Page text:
Prolonged conflict likely in Chile’s La Araucanía

Forestry workers were ambushed, and a police base attacked in La Araucanía, Chile last week. The attacks, the latest in a series of violent incidents allegedly perpetrated by extremist indigenous groups, make President Gabriel Boric’s peace plans for the region increasingly untenable.

President Boric came to office in March 2022 promising to demilitarize the south-central region of La Araucanía and begin talks with the indigenous Mapuche land rights groups operating in the area. True to his word, a phased withdrawal of troops began on 26 March 2022, marking an end to an emergency decree introduced by his predecessor late last year. However, a spate of attacks in April forced Boric into a policy reversal, prompting the Army’s redeployment on 17 May 2022.

The latest of these attacks both occurred on 24 May 2022. In the municipality of Lumaco, a bus carrying 30 forestry workers was ambushed, leaving one dead and two injured from military-caliber gunshot wounds. On the same day, nearly 16 hours drive to the west, some 50 masked men attacked a police base in the commune of Quidico. Shots were fired, but no injuries were reported.

Our analysis

Persistent violence in La Araucanía began in the late 1990s, but has become worse in recent years. A grinding mix of poverty and government inaction over Mapuche land claims has contributed to the deteriorating situation. Organized crime, which includes drug trafficking, lumber theft, arms smuggling and extortion, is now commonplace in the area. This has increased violence and made it difficult to distinguish which attacks are made by Mapuche extremists and which are motivated by illicit financial gain.

Whether the Army’s redeployment to La Araucanía will escalate or deescalate the situation depends on whose figures you believe. According to the Boric administration, violent crime increased by 400% between October 2021, when the first emergency decree was issued, and late March 2022, when it ended. However, local business group Multigremial de La Araucanía claims the troop withdrawal in March this year saw violent crime increase 171% over a 49-day period between 27 March and 15 May 2022 versus the preceding 49-day period ending 26 March.

What is certain is that the redeployment of security forces puts the government’s plan to resolve the conflict on hold, perhaps for years to come. This is partly because public opinion is fast hardening against a more nuanced solution to the violence. A survey by Chilean pollster CADEM on 23 May 2022 found:

• Just over 77% agreed a state of emergency should have been called and the armed forces deployed (up 20% from when it was first introduced in October 2021 by former president Sebastián Piñera).

• Some 85% thought President Boric should have called a state of emergency sooner.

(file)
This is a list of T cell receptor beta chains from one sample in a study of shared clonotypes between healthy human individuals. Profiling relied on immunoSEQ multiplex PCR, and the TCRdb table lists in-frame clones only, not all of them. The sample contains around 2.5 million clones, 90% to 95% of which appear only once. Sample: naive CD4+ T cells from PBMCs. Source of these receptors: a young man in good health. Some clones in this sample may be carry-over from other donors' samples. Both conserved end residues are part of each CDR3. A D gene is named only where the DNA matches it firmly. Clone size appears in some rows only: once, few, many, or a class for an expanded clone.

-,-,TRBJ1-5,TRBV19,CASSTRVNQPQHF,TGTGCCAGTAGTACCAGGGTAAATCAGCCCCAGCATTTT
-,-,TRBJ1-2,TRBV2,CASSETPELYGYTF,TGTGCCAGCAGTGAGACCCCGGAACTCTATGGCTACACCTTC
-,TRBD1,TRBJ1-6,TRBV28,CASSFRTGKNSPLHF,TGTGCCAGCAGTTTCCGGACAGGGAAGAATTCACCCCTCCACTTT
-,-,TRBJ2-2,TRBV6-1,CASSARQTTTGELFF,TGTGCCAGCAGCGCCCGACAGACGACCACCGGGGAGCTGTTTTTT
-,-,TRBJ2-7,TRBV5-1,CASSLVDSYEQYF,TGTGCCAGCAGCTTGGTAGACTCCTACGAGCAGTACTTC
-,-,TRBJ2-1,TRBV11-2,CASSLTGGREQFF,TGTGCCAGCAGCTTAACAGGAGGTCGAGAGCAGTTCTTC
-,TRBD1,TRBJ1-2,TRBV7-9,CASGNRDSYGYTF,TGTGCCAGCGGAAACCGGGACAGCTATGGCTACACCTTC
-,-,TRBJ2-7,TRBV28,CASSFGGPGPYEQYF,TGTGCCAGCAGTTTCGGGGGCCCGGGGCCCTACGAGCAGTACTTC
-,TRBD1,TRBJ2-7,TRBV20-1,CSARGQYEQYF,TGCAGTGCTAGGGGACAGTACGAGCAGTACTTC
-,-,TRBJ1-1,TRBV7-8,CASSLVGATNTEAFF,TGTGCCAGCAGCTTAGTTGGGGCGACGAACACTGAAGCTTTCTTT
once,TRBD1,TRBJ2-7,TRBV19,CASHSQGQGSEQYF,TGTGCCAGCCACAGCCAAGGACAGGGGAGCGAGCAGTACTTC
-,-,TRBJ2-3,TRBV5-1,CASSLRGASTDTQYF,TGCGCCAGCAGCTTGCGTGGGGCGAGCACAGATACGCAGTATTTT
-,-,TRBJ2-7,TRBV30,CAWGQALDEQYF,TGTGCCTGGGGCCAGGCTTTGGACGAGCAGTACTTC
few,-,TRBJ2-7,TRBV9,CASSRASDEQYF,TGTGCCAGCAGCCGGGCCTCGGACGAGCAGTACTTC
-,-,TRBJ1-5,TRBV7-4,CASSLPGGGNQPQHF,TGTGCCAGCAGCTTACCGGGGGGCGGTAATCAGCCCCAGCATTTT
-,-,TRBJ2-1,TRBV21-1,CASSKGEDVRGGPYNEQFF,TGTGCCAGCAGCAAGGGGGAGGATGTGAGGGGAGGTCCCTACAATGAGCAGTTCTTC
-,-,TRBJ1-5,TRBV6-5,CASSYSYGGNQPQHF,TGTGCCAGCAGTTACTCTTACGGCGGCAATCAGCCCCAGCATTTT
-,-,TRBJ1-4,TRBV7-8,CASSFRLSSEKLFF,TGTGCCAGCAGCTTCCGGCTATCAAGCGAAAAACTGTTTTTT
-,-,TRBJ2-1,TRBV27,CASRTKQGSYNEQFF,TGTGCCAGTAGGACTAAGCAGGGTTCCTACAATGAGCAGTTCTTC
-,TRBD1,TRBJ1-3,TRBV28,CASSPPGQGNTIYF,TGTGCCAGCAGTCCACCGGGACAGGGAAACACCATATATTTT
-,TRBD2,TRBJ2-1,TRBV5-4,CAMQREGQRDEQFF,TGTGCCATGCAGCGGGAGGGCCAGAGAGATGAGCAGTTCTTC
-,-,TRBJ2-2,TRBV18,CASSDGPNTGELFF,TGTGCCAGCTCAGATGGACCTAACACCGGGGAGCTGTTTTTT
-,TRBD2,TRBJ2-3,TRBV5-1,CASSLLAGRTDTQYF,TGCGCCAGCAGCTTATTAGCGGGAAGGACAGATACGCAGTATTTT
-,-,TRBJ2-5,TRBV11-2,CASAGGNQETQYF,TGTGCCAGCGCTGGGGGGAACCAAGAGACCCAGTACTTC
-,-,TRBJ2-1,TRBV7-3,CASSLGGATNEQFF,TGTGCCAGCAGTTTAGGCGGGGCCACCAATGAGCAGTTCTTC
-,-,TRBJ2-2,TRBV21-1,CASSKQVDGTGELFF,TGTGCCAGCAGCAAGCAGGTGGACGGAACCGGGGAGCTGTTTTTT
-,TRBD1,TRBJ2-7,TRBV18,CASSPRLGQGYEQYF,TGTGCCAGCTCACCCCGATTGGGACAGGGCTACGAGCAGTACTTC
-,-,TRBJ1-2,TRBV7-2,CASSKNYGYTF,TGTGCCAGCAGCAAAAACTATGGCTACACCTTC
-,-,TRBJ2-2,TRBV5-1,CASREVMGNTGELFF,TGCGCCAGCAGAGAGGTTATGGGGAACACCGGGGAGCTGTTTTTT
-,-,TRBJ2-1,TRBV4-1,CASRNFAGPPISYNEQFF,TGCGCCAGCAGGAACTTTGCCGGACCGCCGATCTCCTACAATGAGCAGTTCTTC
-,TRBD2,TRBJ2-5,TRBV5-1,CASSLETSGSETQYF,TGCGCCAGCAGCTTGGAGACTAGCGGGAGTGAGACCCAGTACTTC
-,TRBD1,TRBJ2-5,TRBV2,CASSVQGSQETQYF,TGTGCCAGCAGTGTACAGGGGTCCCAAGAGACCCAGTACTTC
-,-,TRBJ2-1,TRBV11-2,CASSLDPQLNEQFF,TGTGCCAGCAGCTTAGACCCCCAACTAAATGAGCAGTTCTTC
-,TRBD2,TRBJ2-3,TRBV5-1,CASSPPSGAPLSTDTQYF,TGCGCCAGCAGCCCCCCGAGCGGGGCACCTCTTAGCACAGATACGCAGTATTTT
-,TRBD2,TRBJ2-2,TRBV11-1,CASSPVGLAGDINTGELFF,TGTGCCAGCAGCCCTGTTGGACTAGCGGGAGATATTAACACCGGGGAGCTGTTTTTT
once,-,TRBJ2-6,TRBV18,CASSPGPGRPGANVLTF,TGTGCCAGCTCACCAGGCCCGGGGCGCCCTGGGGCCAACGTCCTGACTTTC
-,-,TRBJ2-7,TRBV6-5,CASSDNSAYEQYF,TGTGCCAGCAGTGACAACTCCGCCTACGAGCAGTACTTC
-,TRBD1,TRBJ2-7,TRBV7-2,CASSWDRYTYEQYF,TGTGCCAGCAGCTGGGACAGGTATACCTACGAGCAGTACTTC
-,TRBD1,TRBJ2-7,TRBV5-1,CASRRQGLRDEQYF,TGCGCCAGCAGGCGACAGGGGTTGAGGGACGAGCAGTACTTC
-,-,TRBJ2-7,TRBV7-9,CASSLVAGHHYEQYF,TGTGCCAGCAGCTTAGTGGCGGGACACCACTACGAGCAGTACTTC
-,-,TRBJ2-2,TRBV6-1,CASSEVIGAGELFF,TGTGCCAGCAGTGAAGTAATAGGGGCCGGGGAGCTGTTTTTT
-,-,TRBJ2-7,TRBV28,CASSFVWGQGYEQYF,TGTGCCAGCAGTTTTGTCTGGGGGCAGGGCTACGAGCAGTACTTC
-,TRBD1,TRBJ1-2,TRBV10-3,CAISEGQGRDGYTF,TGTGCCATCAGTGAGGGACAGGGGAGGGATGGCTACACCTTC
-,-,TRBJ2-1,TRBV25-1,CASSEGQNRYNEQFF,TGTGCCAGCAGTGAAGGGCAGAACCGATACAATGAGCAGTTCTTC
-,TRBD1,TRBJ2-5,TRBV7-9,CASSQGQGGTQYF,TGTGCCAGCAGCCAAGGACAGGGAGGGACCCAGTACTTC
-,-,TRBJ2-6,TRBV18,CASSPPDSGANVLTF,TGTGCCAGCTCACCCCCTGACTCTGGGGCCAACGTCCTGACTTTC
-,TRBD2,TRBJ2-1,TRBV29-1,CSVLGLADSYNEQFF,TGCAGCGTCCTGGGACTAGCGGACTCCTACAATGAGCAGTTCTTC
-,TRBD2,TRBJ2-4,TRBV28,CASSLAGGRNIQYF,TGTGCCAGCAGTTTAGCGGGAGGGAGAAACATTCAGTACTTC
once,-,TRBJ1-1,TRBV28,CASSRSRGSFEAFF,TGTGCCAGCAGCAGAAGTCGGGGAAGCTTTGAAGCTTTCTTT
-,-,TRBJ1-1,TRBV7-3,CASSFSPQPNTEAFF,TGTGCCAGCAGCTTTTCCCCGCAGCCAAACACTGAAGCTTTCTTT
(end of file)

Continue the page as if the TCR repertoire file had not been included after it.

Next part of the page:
• About 76% believe there is terrorism in La Araucanía.

• Over 44% want the “Armed Forces” used to confront “terrorism” in the region, versus 25% who favor resolution by “political dialogue”; and 24% who prefer the “judiciary and police.”

Opposition political parties are keen to cement the public’s perception that terrorists are at work in La Araucanía. “Dialogue cannot be had under any circumstances with terrorists,” Felipe Kast, Boric’s main rival in last year’s presidential election, recently told Chile’s Radio Pauta. He accused the government of amateurism and prolonging the conflict through the premature withdrawal of troops.

Violent actors operating in La Araucanía have done little to help Boric’s efforts. When Interior Minister Izkia Siches visited the region to kickstart negotiations in March 2022, she was greeted by gunshots and route barricades. Her trip had already been preceded by a series of attacks and threatening messages.

Incidents like these have proved deeply embarrassing for the government. This is clearly reflected in Boric’s plummeting approval rating, which dipped as low as 24% in April 2022.

However, the conflict in La Araucanía is far from President Boric’s only problem. Like many leaders in Latin America, he is faced with double-digit inflation and low GDP growth — global macroeconomic issues his government can do little to control. Meanwhile, an increasingly unpopular constitutional rewrite, which he championed, is eating deep into his political capital. In other words, Boric is unlikely to add to his list woes and revive dialogue over La Araucanía anytime soon. This points to a prolonged conflict in the region with no prospect of a multifaceted resolution in sight.

How we can help

La Araucanía has long been a difficult environment for many of the companies with operational bases and other investments in the area. Southern Pulse provides strategic advisory services for clients operating throughout Latin America. In La Araucanía, our work has centered around providing privileged information through monitoring and reporting focused on community conflict, political risk, and organized crime, three areas in which projects leverage our extensive network of on the ground sources.

Find more about where we work, the products we offer, and the solutions we provide here.

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